The Crystal Zero Degree Detector at BESIII as a realistic high rate environment for evaluating PANDA data acquisition modules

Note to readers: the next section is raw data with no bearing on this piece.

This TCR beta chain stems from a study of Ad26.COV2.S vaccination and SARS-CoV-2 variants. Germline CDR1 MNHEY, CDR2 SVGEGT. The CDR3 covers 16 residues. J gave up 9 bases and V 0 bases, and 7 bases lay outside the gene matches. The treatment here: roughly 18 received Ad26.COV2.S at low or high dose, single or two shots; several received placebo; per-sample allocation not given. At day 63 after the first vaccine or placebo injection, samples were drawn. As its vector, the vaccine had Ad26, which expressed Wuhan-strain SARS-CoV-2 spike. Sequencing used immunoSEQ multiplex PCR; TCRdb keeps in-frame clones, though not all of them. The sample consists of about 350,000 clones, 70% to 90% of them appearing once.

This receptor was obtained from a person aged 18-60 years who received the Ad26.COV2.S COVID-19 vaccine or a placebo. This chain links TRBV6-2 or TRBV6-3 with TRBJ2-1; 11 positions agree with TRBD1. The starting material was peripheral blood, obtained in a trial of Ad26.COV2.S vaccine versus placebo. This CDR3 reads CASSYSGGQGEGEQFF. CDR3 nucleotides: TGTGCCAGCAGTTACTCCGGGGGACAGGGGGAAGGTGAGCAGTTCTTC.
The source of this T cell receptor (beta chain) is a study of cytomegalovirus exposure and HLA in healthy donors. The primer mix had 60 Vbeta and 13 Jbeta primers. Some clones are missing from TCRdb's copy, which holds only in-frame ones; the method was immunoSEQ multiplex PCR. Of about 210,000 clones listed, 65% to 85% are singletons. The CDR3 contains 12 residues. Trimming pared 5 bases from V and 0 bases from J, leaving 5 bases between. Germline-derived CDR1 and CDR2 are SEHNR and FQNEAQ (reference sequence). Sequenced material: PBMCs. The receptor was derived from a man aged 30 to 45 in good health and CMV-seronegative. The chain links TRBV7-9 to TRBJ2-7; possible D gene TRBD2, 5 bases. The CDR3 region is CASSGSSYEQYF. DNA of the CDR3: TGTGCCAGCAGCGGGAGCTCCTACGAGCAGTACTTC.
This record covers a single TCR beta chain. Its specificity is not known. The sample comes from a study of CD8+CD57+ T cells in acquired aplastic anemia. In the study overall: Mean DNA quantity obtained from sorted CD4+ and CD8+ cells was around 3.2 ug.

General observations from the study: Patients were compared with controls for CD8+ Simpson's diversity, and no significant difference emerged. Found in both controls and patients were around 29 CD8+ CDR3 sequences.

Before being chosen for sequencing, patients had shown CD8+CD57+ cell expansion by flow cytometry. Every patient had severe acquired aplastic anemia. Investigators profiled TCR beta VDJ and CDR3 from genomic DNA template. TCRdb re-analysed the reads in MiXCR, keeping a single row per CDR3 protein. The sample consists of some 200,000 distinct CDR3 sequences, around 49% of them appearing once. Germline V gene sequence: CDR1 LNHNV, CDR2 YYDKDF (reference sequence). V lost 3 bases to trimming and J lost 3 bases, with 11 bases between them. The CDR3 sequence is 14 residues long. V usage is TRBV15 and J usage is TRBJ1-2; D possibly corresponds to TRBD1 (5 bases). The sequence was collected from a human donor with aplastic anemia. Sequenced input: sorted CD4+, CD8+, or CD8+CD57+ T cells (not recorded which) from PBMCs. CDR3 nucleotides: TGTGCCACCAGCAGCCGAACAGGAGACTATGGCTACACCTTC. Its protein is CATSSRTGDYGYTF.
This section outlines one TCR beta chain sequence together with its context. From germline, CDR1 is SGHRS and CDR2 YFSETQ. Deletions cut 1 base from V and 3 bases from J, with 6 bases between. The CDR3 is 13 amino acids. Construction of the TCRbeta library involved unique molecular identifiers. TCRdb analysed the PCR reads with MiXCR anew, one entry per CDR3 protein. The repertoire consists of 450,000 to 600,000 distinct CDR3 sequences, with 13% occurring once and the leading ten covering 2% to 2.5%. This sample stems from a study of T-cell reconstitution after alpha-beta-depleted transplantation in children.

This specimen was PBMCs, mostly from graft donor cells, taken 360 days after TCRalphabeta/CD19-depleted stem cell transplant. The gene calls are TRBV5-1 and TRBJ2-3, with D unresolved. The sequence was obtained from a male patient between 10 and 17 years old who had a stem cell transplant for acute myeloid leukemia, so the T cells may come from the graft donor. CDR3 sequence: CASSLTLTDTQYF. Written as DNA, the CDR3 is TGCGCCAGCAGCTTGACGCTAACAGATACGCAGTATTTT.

The BESIII experiment located in Beijing, China, is investigating physics in the energy region of the charm-quark via electron positron annihilation reactions. A small detector to be placed in the very forward/backward region around theta = 0 degree at BESIII is foreseen to measure photons from the initial state. This is especially interesting, ... because it opens the door for various physics measurements over a wide range of energies, even below the experiment s designated energy threshold, which is fixed by the accelerator.This thesis is investigating the capabilities of a crystal zero degree detector (cZDD) consisting of PbWO4 crystals placed in that region of BESIII. Detailed Geant4-based simulations have been performed and the energy resolution of the detector has been determined to be sigma/mu = 0.06 + 0.025/sqrt( E[GeV] ).The determination of the center-of-mass energy sqrt(s)_isr after the emission of the photon is of great importance for the study of such events. Preliminary simulations estimated the resolution of the reconstructed sqrt(s)_isr using the cZDD information to be significantly better than 10 % for appropriate photon impacts on the detector. Such events can only be investigated, when data from the cZDD and other detectors of BESIII can be correlated. A fast and powerful Data Acquisition (DAQ) capable of performing event correlation in real time is needed. DAQ modules capable of performing real time event correlation are being developed for the PANDA experiment at the future FAIR facility in Darmstadt, Germany. Investigating these modules in a realistic high-rate environment such as provided at BESIII, offers a great opportunity to gain experience in real time event correlation before the start of PANDA. Developments for the cZDD s DAQ using prototype PANDA DAQ modules have been done and successfully tested in experiments with radioactive sources and a beamtest with 210 MeV electrons at the Mainz Microtron.